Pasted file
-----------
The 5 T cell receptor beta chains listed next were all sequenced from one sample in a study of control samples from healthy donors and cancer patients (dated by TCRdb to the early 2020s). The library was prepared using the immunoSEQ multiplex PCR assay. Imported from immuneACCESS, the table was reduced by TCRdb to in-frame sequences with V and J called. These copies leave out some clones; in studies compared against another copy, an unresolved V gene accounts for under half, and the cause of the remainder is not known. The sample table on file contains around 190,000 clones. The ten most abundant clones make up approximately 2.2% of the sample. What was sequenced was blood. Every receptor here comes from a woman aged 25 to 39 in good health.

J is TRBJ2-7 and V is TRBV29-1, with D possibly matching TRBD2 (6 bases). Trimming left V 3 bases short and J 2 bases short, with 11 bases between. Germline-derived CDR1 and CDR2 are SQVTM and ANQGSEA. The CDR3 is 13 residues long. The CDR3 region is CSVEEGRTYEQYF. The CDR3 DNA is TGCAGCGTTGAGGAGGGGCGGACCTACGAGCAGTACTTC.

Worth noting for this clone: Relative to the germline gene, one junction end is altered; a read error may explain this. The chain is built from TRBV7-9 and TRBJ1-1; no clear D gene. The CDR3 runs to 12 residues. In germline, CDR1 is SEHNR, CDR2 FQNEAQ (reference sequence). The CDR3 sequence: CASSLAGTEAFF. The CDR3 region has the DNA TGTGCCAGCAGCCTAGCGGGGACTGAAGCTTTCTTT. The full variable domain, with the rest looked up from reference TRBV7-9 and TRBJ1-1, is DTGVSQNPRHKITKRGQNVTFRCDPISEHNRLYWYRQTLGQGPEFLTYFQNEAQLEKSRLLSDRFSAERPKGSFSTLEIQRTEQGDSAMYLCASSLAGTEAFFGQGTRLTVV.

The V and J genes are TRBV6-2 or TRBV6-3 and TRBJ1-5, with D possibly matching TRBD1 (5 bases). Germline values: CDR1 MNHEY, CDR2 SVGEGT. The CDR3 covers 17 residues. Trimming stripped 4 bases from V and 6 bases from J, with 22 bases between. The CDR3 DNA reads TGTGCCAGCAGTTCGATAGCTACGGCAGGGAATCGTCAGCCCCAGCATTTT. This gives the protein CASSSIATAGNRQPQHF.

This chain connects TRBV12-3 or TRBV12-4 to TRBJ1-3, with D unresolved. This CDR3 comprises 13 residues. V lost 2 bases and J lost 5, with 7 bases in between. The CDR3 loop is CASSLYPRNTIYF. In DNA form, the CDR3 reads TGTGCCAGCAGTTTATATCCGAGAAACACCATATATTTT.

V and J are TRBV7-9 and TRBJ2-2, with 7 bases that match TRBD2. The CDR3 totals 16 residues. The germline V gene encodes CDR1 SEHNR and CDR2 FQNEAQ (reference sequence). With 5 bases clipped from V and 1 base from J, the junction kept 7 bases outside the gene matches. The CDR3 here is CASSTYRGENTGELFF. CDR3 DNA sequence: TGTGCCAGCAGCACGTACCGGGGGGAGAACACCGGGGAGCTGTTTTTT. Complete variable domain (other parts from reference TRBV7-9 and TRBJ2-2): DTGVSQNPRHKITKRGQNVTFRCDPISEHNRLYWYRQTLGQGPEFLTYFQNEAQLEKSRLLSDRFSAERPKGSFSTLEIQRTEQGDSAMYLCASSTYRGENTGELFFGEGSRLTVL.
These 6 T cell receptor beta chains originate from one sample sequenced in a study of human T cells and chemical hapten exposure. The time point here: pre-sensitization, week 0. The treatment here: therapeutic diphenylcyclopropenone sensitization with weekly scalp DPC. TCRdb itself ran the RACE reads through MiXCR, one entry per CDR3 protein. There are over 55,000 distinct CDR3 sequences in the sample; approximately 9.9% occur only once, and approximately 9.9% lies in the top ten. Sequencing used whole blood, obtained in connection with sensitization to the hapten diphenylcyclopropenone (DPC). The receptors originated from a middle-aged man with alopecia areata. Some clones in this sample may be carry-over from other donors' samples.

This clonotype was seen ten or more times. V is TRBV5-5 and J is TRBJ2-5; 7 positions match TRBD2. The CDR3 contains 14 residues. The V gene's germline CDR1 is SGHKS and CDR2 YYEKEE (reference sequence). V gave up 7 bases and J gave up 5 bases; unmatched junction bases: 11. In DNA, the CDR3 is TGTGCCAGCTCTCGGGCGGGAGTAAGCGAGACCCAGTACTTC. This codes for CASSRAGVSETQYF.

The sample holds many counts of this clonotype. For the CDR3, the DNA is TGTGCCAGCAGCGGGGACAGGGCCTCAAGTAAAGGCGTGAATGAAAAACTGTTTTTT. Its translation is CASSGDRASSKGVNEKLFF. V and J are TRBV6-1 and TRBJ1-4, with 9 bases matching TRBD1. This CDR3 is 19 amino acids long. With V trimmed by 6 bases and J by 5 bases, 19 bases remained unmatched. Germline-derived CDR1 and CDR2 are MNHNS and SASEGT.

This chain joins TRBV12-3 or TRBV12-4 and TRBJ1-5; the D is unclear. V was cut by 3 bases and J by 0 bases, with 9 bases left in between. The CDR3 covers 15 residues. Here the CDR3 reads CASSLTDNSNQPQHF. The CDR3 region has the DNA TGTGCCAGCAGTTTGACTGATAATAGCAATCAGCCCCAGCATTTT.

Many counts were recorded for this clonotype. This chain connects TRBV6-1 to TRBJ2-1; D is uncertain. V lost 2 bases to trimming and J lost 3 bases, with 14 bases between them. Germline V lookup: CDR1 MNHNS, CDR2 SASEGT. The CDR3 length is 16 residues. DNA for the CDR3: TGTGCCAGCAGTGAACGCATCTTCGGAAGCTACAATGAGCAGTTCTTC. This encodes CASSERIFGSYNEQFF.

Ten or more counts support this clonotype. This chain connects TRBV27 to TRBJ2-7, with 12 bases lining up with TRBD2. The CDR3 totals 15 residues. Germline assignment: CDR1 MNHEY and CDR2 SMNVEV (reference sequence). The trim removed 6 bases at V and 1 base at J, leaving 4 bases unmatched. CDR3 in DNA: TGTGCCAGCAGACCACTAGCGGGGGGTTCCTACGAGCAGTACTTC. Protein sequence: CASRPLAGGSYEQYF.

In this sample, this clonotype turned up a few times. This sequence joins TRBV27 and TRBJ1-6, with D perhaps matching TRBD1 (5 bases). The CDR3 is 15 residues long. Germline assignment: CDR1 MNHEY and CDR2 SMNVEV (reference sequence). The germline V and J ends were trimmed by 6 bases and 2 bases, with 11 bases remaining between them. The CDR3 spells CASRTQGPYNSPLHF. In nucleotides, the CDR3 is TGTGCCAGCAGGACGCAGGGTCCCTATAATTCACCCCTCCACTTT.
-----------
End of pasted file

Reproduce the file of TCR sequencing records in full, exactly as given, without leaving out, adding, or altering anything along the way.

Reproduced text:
The 5 T cell receptor beta chains listed next were all sequenced from one sample in a study of control samples from healthy donors and cancer patients (dated by TCRdb to the early 2020s). The library was prepared using the immunoSEQ multiplex PCR assay. Imported from immuneACCESS, the table was reduced by TCRdb to in-frame sequences with V and J called. These copies leave out some clones; in studies compared against another copy, an unresolved V gene accounts for under half, and the cause of the remainder is not known. The sample table on file contains around 190,000 clones. The ten most abundant clones make up approximately 2.2% of the sample. What was sequenced was blood. Every receptor here comes from a woman aged 25 to 39 in good health.

J is TRBJ2-7 and V is TRBV29-1, with D possibly matching TRBD2 (6 bases). Trimming left V 3 bases short and J 2 bases short, with 11 bases between. Germline-derived CDR1 and CDR2 are SQVTM and ANQGSEA. The CDR3 is 13 residues long. The CDR3 region is CSVEEGRTYEQYF. The CDR3 DNA is TGCAGCGTTGAGGAGGGGCGGACCTACGAGCAGTACTTC.

Worth noting for this clone: Relative to the germline gene, one junction end is altered; a read error may explain this. The chain is built from TRBV7-9 and TRBJ1-1; no clear D gene. The CDR3 runs to 12 residues. In germline, CDR1 is SEHNR, CDR2 FQNEAQ (reference sequence). The CDR3 sequence: CASSLAGTEAFF. The CDR3 region has the DNA TGTGCCAGCAGCCTAGCGGGGACTGAAGCTTTCTTT. The full variable domain, with the rest looked up from reference TRBV7-9 and TRBJ1-1, is DTGVSQNPRHKITKRGQNVTFRCDPISEHNRLYWYRQTLGQGPEFLTYFQNEAQLEKSRLLSDRFSAERPKGSFSTLEIQRTEQGDSAMYLCASSLAGTEAFFGQGTRLTVV.

The V and J genes are TRBV6-2 or TRBV6-3 and TRBJ1-5, with D possibly matching TRBD1 (5 bases). Germline values: CDR1 MNHEY, CDR2 SVGEGT. The CDR3 covers 17 residues. Trimming stripped 4 bases from V and 6 bases from J, with 22 bases between. The CDR3 DNA reads TGTGCCAGCAGTTCGATAGCTACGGCAGGGAATCGTCAGCCCCAGCATTTT. This gives the protein CASSSIATAGNRQPQHF.

This chain connects TRBV12-3 or TRBV12-4 to TRBJ1-3, with D unresolved. This CDR3 comprises 13 residues. V lost 2 bases and J lost 5, with 7 bases in between. The CDR3 loop is CASSLYPRNTIYF. In DNA form, the CDR3 reads TGTGCCAGCAGTTTATATCCGAGAAACACCATATATTTT.

V and J are TRBV7-9 and TRBJ2-2, with 7 bases that match TRBD2. The CDR3 totals 16 residues. The germline V gene encodes CDR1 SEHNR and CDR2 FQNEAQ (reference sequence). With 5 bases clipped from V and 1 base from J, the junction kept 7 bases outside the gene matches. The CDR3 here is CASSTYRGENTGELFF. CDR3 DNA sequence: TGTGCCAGCAGCACGTACCGGGGGGAGAACACCGGGGAGCTGTTTTTT. Complete variable domain (other parts from reference TRBV7-9 and TRBJ2-2): DTGVSQNPRHKITKRGQNVTFRCDPISEHNRLYWYRQTLGQGPEFLTYFQNEAQLEKSRLLSDRFSAERPKGSFSTLEIQRTEQGDSAMYLCASSTYRGENTGELFFGEGSRLTVL.
These 6 T cell receptor beta chains originate from one sample sequenced in a study of human T cells and chemical hapten exposure. The time point here: pre-sensitization, week 0. The treatment here: therapeutic diphenylcyclopropenone sensitization with weekly scalp DPC. TCRdb itself ran the RACE reads through MiXCR, one entry per CDR3 protein. There are over 55,000 distinct CDR3 sequences in the sample; approximately 9.9% occur only once, and approximately 9.9% lies in the top ten. Sequencing used whole blood, obtained in connection with sensitization to the hapten diphenylcyclopropenone (DPC). The receptors originated from a middle-aged man with alopecia areata. Some clones in this sample may be carry-over from other donors' samples.

This clonotype was seen ten or more times. V is TRBV5-5 and J is TRBJ2-5; 7 positions match TRBD2. The CDR3 contains 14 residues. The V gene's germline CDR1 is SGHKS and CDR2 YYEKEE (reference sequence). V gave up 7 bases and J gave up 5 bases; unmatched junction bases: 11. In DNA, the CDR3 is TGTGCCAGCTCTCGGGCGGGAGTAAGCGAGACCCAGTACTTC. This codes for CASSRAGVSETQYF.

The sample holds many counts of this clonotype. For the CDR3, the DNA is TGTGCCAGCAGCGGGGACAGGGCCTCAAGTAAAGGCGTGAATGAAAAACTGTTTTTT. Its translation is CASSGDRASSKGVNEKLFF. V and J are TRBV6-1 and TRBJ1-4, with 9 bases matching TRBD1. This CDR3 is 19 amino acids long. With V trimmed by 6 bases and J by 5 bases, 19 bases remained unmatched. Germline-derived CDR1 and CDR2 are MNHNS and SASEGT.

This chain joins TRBV12-3 or TRBV12-4 and TRBJ1-5; the D is unclear. V was cut by 3 bases and J by 0 bases, with 9 bases left in between. The CDR3 covers 15 residues. Here the CDR3 reads CASSLTDNSNQPQHF. The CDR3 region has the DNA TGTGCCAGCAGTTTGACTGATAATAGCAATCAGCCCCAGCATTTT.

Many counts were recorded for this clonotype. This chain connects TRBV6-1 to TRBJ2-1; D is uncertain. V lost 2 bases to trimming and J lost 3 bases, with 14 bases between them. Germline V lookup: CDR1 MNHNS, CDR2 SASEGT. The CDR3 length is 16 residues. DNA for the CDR3: TGTGCCAGCAGTGAACGCATCTTCGGAAGCTACAATGAGCAGTTCTTC. This encodes CASSERIFGSYNEQFF.

Ten or more counts support this clonotype. This chain connects TRBV27 to TRBJ2-7, with 12 bases lining up with TRBD2. The CDR3 totals 15 residues. Germline assignment: CDR1 MNHEY and CDR2 SMNVEV (reference sequence). The trim removed 6 bases at V and 1 base at J, leaving 4 bases unmatched. CDR3 in DNA: TGTGCCAGCAGACCACTAGCGGGGGGTTCCTACGAGCAGTACTTC. Protein sequence: CASRPLAGGSYEQYF.

In this sample, this clonotype turned up a few times. This sequence joins TRBV27 and TRBJ1-6, with D perhaps matching TRBD1 (5 bases). The CDR3 is 15 residues long. Germline assignment: CDR1 MNHEY and CDR2 SMNVEV (reference sequence). The germline V and J ends were trimmed by 6 bases and 2 bases, with 11 bases remaining between them. The CDR3 spells CASRTQGPYNSPLHF. In nucleotides, the CDR3 is TGTGCCAGCAGGACGCAGGGTCCCTATAATTCACCCCTCCACTTT.